Nationwide News understands that there are growing concerns over the dwindling number of banks offering services through Automated Banking Machines, ABMs across the island.
It’s understood the move is causing pressure on the country’s two largest commercial banks, National Commercial Bank and Scotiabank.
There’s also concern over whether JETS Limited, the company that operates the Multilink network in Jamaica, intends to address the issue.
We have more in this report from Shaloy Smikle.
In a bid to maximise access for the Jamaican public, financial institutions participate in the JETS network which enables customers of one deposit taking institution to use the ABMs of another.
There are approximately 800 ABMs across the island.
NCB and Scotia Bank account for about 600 of those machines.
However, on November 10, VM Group Limited, announced that all its ABMs not located inside a branch will be closed until further notice.
It’s understood that other financial institutions have followed suit.
The move is reportedly not going down well in some banking circles.
There’s concern that the institutions which have shut down their ABM services are relying heavily on NCB and Scotia operated machines to service their clients, without having to maintain or pay operational costs for use of the externally owned machines.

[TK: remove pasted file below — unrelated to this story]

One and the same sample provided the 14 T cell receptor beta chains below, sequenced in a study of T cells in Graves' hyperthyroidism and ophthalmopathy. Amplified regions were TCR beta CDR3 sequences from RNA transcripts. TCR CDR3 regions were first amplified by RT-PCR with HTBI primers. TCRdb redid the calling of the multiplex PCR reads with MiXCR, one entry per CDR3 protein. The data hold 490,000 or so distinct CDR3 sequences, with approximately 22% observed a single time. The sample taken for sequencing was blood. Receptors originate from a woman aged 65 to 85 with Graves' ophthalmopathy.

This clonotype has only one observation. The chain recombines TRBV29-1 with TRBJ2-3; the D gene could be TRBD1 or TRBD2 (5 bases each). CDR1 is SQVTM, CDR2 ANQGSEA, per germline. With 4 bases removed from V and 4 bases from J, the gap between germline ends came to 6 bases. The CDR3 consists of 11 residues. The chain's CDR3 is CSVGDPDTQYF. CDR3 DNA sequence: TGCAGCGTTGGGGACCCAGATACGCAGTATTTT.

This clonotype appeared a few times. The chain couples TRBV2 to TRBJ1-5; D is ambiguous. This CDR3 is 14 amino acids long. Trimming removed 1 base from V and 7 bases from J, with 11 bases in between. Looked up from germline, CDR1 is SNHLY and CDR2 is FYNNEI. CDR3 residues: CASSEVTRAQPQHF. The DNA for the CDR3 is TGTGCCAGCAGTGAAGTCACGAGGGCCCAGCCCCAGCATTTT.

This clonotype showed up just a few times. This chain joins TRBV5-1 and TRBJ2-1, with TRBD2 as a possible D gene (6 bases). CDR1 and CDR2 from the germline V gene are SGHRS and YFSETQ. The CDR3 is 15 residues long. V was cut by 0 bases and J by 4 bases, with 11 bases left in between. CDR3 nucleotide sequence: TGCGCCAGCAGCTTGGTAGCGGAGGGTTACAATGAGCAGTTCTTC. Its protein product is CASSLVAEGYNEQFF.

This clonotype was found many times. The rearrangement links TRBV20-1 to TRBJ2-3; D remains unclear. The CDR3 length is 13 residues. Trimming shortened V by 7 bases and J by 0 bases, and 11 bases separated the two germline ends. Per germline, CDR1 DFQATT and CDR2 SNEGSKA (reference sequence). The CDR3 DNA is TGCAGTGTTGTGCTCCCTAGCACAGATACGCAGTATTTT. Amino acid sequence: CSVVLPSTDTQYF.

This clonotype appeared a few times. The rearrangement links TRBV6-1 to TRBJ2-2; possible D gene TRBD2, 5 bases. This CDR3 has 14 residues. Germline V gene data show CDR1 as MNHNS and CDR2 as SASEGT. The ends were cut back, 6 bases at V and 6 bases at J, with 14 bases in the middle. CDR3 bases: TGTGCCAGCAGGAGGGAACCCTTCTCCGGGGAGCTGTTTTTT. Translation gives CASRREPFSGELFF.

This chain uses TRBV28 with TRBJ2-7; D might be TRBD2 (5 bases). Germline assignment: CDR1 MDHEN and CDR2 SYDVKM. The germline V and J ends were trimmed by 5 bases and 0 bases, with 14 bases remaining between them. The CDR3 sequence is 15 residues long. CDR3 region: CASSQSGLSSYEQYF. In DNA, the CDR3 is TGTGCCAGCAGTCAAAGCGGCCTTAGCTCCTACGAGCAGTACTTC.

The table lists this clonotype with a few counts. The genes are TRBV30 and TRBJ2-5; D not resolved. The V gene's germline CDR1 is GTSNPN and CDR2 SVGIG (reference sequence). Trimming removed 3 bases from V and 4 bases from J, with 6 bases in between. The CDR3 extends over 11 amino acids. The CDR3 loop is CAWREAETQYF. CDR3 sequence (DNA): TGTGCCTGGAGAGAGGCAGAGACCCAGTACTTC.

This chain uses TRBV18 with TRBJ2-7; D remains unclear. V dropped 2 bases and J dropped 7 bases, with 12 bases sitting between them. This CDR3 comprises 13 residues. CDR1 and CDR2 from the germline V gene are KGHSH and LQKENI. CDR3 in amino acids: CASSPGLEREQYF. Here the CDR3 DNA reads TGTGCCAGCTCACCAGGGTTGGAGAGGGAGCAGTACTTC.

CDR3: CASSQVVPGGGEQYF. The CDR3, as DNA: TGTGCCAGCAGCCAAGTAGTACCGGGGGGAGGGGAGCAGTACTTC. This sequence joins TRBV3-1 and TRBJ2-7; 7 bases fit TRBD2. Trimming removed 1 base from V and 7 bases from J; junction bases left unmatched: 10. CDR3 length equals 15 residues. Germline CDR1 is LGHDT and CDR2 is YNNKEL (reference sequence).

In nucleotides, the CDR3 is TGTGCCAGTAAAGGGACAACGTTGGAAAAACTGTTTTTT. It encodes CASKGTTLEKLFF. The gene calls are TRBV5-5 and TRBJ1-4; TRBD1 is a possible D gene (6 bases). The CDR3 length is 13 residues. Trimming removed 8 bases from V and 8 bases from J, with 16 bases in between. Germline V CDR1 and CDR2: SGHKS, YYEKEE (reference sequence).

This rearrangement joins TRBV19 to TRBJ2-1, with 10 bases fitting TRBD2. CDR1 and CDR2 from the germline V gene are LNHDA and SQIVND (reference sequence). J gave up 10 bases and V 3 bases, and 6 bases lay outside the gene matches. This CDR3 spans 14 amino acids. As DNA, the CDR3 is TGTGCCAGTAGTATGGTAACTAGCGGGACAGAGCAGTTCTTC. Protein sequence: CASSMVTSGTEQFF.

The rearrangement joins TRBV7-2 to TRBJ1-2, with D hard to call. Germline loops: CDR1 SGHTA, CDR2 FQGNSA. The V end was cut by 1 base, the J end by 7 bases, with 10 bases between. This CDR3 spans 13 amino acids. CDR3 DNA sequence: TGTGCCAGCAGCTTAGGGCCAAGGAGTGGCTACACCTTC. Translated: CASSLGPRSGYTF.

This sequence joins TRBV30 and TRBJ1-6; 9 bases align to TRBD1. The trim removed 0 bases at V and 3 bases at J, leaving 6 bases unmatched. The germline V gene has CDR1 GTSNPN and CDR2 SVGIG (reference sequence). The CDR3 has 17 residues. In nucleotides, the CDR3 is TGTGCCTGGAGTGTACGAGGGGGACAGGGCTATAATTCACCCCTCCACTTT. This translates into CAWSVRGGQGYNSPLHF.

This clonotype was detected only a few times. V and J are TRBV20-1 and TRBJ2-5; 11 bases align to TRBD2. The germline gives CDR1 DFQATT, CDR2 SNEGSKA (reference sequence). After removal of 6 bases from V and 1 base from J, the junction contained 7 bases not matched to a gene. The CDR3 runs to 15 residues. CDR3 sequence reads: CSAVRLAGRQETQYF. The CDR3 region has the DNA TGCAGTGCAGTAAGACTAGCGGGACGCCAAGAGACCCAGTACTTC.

ABMs are also generally regarded in the sector as a way of extending banking access and convenience to the public.
Our sources say some players in the sector are particularly concerned about the move to shut down ABMs, noting that the goal in Jamaica should be to have as extensive a network as possible.
There’s also increasing concern that in the current circumstance, where it’s cheaper for some deposit taking institutions to rely on ABMs operated by larger banks, this development may present a disincentive to the larger institutions to continue operating ABMs in Jamaica.
One key source in the banking sector, says the prevailing disincentive could potentially lead to a general shutdown of ABMs and present a major inconvenience to the public.
The source cited the recent decision by VM Group to switch off their non-branch ABMs and restrict in-branch ABMs to branch hours, as evidence of the disincentive and real possibility of the ABM network in Jamaica shrinking.
It’s not immediately clear whether the issue has been formally brought to the attention of regulators of the banking sector or JETS Limited which operates the Multilink network.
When Nationwide News contacted CEO of JETS, Edmundo Jenez, he noted his willingness to comment on the matter, but said he was unavailable to speak in time for the submission of this story.